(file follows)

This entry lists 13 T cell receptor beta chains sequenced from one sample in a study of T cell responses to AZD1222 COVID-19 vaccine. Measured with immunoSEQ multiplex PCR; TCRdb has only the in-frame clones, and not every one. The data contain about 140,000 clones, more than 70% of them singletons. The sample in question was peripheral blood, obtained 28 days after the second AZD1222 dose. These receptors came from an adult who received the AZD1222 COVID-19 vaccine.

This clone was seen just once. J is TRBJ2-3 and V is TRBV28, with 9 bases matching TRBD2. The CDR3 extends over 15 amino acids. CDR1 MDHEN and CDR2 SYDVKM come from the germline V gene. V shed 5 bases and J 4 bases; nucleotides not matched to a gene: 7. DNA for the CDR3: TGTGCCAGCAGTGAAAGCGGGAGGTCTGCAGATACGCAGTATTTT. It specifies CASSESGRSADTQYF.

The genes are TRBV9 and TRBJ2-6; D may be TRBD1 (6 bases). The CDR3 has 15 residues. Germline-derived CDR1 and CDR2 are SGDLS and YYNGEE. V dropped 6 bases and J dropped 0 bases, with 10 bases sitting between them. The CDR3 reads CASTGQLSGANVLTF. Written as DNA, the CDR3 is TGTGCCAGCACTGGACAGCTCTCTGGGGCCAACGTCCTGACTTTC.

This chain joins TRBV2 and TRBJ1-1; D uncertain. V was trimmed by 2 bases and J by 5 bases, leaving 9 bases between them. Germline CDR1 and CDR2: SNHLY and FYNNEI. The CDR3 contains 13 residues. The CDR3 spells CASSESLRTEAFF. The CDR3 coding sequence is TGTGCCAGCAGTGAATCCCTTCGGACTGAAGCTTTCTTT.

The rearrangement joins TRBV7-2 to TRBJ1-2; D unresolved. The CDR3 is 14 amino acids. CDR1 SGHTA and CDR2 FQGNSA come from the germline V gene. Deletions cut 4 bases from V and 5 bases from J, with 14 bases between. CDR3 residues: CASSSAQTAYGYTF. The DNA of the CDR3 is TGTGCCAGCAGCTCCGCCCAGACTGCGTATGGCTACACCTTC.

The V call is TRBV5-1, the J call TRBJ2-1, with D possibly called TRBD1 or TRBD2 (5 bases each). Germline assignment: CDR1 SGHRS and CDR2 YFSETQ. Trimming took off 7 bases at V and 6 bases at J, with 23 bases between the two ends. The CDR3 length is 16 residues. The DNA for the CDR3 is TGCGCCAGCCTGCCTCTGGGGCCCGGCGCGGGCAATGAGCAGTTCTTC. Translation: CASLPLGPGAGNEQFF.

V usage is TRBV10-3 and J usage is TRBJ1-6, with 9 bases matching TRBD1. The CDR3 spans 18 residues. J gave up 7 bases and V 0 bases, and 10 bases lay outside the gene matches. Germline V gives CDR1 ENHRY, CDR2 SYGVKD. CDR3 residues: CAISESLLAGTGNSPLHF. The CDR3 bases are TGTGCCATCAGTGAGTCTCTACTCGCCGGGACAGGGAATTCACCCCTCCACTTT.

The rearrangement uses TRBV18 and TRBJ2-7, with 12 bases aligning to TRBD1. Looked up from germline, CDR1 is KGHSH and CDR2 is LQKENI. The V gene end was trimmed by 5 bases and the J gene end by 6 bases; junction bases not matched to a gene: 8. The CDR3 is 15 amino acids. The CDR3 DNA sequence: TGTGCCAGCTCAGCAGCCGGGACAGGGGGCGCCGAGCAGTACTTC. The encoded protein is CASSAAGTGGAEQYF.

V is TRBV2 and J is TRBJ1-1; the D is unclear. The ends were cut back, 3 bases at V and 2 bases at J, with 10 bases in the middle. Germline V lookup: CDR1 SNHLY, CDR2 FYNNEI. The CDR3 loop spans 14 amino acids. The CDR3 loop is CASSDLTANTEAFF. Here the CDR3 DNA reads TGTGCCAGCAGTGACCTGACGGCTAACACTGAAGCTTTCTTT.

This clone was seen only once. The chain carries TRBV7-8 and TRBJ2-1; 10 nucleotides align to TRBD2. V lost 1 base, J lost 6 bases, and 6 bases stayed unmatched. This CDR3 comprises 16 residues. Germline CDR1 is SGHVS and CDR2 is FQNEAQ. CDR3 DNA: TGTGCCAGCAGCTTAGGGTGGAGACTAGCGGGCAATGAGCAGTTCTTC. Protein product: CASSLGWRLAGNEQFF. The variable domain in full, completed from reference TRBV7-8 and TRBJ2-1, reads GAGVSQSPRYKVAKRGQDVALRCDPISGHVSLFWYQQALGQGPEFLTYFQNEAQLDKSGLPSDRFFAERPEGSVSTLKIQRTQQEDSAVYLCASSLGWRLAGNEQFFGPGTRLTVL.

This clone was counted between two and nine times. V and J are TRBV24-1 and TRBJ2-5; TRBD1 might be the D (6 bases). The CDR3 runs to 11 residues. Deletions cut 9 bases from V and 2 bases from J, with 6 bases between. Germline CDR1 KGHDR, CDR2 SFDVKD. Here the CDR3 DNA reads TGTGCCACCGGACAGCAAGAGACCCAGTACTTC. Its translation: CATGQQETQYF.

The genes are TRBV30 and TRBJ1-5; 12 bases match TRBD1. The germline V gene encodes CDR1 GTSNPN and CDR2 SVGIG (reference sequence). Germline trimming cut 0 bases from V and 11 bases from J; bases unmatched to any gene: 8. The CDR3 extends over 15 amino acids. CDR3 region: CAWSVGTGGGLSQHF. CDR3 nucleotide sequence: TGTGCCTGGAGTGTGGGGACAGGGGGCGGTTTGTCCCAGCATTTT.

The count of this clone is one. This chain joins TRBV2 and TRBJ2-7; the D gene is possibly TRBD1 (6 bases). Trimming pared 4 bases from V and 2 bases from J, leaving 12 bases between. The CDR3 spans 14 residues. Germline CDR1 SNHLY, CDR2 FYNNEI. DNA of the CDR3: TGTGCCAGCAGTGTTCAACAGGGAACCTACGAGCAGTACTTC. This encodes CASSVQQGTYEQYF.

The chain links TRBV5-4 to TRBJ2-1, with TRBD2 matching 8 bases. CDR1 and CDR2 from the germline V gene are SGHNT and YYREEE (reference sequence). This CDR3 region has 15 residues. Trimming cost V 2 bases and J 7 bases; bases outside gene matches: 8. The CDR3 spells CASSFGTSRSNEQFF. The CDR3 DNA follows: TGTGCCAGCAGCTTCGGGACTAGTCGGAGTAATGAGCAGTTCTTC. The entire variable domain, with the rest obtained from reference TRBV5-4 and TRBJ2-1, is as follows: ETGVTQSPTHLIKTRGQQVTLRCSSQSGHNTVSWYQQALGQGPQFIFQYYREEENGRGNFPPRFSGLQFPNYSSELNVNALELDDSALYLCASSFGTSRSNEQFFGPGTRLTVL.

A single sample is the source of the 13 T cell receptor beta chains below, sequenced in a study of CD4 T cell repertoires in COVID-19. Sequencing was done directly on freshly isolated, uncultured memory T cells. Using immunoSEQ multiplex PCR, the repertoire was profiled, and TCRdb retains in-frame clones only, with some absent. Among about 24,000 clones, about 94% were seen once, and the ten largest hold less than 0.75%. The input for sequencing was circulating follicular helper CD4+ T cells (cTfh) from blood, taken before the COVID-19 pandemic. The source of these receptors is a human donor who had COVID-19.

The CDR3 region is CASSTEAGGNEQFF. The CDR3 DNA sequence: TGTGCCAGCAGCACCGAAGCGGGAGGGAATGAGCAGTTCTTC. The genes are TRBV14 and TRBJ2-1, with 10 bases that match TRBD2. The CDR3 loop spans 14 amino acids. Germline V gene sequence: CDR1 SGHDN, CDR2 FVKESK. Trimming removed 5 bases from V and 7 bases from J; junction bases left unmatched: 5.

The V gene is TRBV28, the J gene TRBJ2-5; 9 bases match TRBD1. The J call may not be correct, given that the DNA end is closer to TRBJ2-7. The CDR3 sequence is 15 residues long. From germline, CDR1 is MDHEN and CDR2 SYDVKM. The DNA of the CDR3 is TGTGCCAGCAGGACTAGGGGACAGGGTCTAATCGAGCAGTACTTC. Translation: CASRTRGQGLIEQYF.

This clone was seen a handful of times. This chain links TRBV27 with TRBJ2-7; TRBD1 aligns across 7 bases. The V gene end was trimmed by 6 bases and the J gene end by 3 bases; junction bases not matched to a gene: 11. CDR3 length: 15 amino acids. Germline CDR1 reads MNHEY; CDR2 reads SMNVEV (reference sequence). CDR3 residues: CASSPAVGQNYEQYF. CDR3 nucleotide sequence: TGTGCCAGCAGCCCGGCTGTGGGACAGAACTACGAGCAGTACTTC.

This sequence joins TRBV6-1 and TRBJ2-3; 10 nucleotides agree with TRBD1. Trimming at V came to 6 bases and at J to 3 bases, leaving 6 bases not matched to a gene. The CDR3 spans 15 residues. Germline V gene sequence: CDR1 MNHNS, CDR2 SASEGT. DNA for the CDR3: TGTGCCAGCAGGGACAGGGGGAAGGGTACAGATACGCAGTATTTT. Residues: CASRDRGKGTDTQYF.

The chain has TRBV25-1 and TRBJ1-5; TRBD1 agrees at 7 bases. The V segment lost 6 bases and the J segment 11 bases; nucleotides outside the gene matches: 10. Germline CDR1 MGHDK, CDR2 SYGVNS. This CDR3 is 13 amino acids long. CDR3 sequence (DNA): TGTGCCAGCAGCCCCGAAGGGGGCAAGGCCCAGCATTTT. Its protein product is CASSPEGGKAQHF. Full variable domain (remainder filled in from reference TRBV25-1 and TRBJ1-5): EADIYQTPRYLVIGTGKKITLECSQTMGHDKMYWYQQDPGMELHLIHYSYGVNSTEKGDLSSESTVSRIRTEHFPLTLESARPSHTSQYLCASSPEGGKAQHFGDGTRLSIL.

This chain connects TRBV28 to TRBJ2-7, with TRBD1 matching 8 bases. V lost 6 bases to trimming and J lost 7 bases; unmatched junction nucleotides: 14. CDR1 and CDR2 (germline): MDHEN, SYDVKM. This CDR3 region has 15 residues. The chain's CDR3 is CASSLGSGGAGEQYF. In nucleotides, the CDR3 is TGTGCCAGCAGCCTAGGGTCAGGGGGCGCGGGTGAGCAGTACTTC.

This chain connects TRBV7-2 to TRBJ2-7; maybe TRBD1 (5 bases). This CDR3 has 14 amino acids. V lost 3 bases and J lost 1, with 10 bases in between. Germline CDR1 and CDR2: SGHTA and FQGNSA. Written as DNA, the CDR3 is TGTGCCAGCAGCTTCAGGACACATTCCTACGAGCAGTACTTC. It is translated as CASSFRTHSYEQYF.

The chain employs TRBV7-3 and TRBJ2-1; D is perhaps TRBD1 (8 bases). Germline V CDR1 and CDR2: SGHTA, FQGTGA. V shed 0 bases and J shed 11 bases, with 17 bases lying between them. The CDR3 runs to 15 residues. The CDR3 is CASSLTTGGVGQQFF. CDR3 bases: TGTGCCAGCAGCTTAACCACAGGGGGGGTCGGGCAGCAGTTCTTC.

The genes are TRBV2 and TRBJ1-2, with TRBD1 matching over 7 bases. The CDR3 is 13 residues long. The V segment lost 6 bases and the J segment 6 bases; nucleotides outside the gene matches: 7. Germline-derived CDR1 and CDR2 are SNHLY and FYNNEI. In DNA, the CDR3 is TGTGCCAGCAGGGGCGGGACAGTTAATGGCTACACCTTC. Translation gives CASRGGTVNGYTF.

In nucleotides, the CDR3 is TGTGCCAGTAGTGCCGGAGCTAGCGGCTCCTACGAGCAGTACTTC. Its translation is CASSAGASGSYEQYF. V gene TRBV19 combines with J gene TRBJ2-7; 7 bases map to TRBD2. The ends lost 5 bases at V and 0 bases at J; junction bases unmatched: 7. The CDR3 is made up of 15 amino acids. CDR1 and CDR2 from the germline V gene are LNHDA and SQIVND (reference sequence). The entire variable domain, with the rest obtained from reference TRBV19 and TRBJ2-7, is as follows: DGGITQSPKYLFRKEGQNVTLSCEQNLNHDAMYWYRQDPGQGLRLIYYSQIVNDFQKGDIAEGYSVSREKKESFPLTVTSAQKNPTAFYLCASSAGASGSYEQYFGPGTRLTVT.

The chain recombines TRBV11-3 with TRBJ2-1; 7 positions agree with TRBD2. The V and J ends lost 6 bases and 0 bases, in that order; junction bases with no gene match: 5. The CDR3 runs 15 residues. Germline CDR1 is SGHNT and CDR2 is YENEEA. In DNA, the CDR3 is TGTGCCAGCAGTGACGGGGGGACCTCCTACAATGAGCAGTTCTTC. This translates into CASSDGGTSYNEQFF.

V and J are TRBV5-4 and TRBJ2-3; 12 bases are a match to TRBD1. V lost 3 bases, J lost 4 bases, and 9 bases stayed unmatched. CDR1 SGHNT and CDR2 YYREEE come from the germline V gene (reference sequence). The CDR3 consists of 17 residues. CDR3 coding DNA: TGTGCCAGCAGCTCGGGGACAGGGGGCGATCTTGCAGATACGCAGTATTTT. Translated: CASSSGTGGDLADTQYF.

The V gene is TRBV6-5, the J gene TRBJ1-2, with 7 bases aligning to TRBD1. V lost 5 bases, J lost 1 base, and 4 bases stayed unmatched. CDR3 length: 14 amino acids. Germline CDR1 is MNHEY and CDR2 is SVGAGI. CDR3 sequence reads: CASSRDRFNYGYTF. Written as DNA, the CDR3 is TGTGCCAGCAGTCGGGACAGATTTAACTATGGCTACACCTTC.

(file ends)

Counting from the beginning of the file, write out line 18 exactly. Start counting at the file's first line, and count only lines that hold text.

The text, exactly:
This clone was seen a handful of times. This chain links TRBV27 with TRBJ2-7; TRBD1 aligns across 7 bases. The V gene end was trimmed by 6 bases and the J gene end by 3 bases; junction bases not matched to a gene: 11. CDR3 length: 15 amino acids. Germline CDR1 reads MNHEY; CDR2 reads SMNVEV (reference sequence). CDR3 residues: CASSPAVGQNYEQYF. CDR3 nucleotide sequence: TGTGCCAGCAGCCCGGCTGTGGGACAGAACTACGAGCAGTACTTC.